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Arcs, sparks and high temperatures on the surfaces of electric motors are common sources of ignition of hazardous substances. Therefore the right motors need to be specified and selected for use in this kind of environments otherwise the consequences of an explosion and eventual fire resulting from using the wrong kind of motor could range from minor injuries, production down time and. guide for the application of electric motors in class 1, division 2 and class 1, zone 2 hazardous (classified) locations IEEE INDUCTION MACHINERY MAINTENANCE TESTING AND FAILURE ANALYSIS. buy ieee guide for the application of electric motors in class 1, division 2 and class 1, zone 2 hazardous (classified) locations from sai global. Energy Management Guide for Selection and Use of Fixed Frequency Medium AC Squirrel-Cage Polyphase Induction Motors Energy Management Guide for Selection and Use of Single-Phase Motors General Specification for Consultants, Industrial and Municipal: NEMA Premium® Efficiency Electric Motors ( V or Less).
various Class I and Class II hazardous materials are pro-vided in Table 1. Class I, Division 1 motors Motors for use in environments deemed Class I, Divi-sion 1 must be built and labeled as explosion-proof. An explosion-proof motor has several important characteristics. First, the motor must be constructed in such a way that it will be able to. Motors and generators must be identified for use in Class I, Div. 1 (or Div. 2 for a Div. 2 location). Two special types of enclosed motors are exempted from this requirement. Luminaires used in Class I, Div. 1 must be identified and marked for that use. However, in these EFF standards changed to the current IEC standards for electric motors to overcome the international inconsistencies in regulations between electric motor standards and efficiency classes. For example, the US established the NEMA standards for electric motors, which differed a lot from the EU standards. The guidelines of this document address electric wiring, equipment, and systems installed in hazardous (classified) locations and contain specific provisions for the following: wiring methods, wiring connections, conductor insulation, flexible cords, sealing and drainage, transformers, capacitors, switches, circuit breakers, fuses, motor controllers, receptacles, attachment plugs, meters, relays, instruments, resistors, generators, motors, lighting fixtures, storage battery .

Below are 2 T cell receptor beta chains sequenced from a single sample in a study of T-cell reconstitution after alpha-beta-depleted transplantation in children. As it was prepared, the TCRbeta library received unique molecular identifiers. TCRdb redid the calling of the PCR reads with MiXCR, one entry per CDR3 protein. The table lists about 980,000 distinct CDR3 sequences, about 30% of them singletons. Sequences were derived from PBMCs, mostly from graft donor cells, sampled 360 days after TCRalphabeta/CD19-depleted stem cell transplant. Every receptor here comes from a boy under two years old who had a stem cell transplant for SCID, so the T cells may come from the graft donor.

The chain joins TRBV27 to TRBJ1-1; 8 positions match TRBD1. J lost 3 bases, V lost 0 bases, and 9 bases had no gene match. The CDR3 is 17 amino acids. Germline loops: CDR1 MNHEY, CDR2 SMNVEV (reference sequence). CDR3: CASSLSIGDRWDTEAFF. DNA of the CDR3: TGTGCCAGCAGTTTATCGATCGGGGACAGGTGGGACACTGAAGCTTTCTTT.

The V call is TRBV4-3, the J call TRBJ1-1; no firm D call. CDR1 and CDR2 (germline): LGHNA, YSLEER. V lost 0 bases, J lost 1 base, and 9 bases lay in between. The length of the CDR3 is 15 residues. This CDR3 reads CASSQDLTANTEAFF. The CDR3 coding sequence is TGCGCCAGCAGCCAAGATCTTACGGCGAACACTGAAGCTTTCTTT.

Class I, Division 1 Class I, Division 2 Class II, Division 1 Class II, Division 2 Class III, Division 1 Class III, Division 2. For definitions of these locations see All applicable requirements in this subpart apply to all hazardous (classified) locations, unless modified by provisions of this section. (b) Electrical. The main developer of motor and generator standards in the United States is the National Electrical Manufacturers Association (NEMA). The primary standard for electric motors in the United States is NEMA MG 1, Motors and Generators. The letter designation in each motor enclosure description is an abbreviation of the enclosure name. scope: This standard applies to electric motors and generators or submersible and nonsubmersible sewage pumps and systems suitable for use in Class I, Division 1, Groups B, C and D, and Class II, Division 1, Groups E, F and G, hazardous (classified) locations as defined by the Canadian Electrical Code, C Part I (CEC), and the National Electrical Code, ANSI/NFPA 70 (NEC). Jun 17, · IEEE Guide for Application of Electric Motors in Class I, Division 2 Hazardous (Classified) Locations Abstract: This guide was developed to assist individuals, organizations, and suppliers with the application of motors in Class I, Division 2 locations, where flammable gases and vapors may occasionally be present.